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Two comments. First, the presence of the acute inflammation should make everyone take a step back and consider reactive change. Second, the image doesn't give us a terrific view of the superficial-most epithelium. Maturation from base to surface is an important criterion when considering dysplasia. If this was the biopsy in total, my dx might say "Barrett's esophagus with acute and chronic inflammation" OR "Barrett's esophagus with acute and chronic inflammation, indeterminate for dysplasia."

----Comment by: GIPathDoc on 9/18/2007 9:06:47 AM

Excellent points.

----Comment by: PathDoc15 on 9/19/2007 4:02:28 AM

As a follow up. Barrett's esophagus, negative for dysplasia may have reactive changes and BASAL atypia but shows surface maturation (ie. the N/C ratio decreases and the cells become nonstratified and less hyperchromatic). Barrett's esophagus, idenfinite for dysplasia either shows cytologic atypia and numerous mitosis with a lack of surface maturation in the context of PRONOUNCED inflammation or errosions and ulceration OR inclomplete surface maturation (described above) in the absence of inflammation. Low grade dysplasia shows mild to moderate architectural distoration, nuclear stratification and nuclear enlargement, hyperchromasia, pleomorphism, crowding, dystrophic goblet cells. Most importantly, these changes extend to the top of glands (vs. negative or indeterminate) and POLARITY IS MAINTAINED (vs. high grade). High Grade displasia is like low grade dysplasia with a lack of nuclear polarity (at the surface of crypts). Cribiform architecture of glands, latterally branching and budding crypts and more prominent atypia and pleomorphism characterize high grade dysplasia. LACK OF NUCLEAR POLARITY is perhaps the most helpful (with the greatest interobserver reproducibility) feature in this distinction (low grade vs. high grade). ALWAYS get concensus on high grade dysplasia. In some centers high grade = esophagogestrectomy. The next step is CIS (intramucosal adenocarcinoma) - this is high grade with either infiltrating single tumor cells or dense cribiform back to back glands with angulated infiltrative appearing glands. Often times distinguishing CIS from high grade dysplasia is difficult - this leads to diagnoses like "High grade can not exclude intra mucosal adenocarcinoma" or if there is an ulcer bed sometimes one "can not exclude invasive carcinoma" True invasive carcinoma can be called when desmoplasia is seen. CIS or invasive carcinoma = esophagogastrectomy. Thanks GIPathDoc for keeping me up to date on my dysplasia. BTW. 1 goblet cell = Barrett's.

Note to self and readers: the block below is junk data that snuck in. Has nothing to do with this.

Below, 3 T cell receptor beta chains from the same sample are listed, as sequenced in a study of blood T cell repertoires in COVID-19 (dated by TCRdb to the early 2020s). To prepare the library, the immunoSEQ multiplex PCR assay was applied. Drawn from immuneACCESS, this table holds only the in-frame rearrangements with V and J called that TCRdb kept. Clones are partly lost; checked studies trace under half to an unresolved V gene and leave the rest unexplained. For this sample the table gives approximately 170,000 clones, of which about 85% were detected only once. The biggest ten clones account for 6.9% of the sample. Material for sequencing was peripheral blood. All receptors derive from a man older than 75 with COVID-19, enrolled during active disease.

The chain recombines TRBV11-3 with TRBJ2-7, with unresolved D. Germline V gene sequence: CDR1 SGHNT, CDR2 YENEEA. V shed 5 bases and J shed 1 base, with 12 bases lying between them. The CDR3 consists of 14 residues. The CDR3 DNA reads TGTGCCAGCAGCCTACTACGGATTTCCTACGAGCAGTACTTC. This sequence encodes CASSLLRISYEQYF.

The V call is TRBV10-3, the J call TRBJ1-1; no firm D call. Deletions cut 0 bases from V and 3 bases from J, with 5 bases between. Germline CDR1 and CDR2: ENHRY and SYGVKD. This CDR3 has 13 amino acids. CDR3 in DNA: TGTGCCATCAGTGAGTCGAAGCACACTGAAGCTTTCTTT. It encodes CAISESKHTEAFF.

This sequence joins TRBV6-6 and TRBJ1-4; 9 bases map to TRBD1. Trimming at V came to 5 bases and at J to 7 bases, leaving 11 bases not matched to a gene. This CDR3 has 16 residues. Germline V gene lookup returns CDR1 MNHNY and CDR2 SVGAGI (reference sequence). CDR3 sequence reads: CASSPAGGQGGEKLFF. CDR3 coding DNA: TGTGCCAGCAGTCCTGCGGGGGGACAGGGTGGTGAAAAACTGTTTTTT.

----Comment by: PathDoc15 on 4/8/2008 4:48:01 PM

Arrow #1 is a goblet cell. Multiple goblet cells are present making the diagnosis of Barrett's esophagus. Arrows #2 and #3 represent some MILD nuclear atypia. Note however, there is a fair amount of inflammation in this biopsy with gland destruction (arrows #4 and #5), so reative atypia is certainly possible. Finally, there remains a small degree of nuclear psuedo stratification and elongation at the tops of the glands shown by arrow #6. If I were to have a do-over on this, I would call it indeterminate (indefinite) for low grade (at best), from this image alone.

----Comment by: PathDoc15 on 4/11/2008 10:21:16 AM Click to add this comment's arrows to the image above


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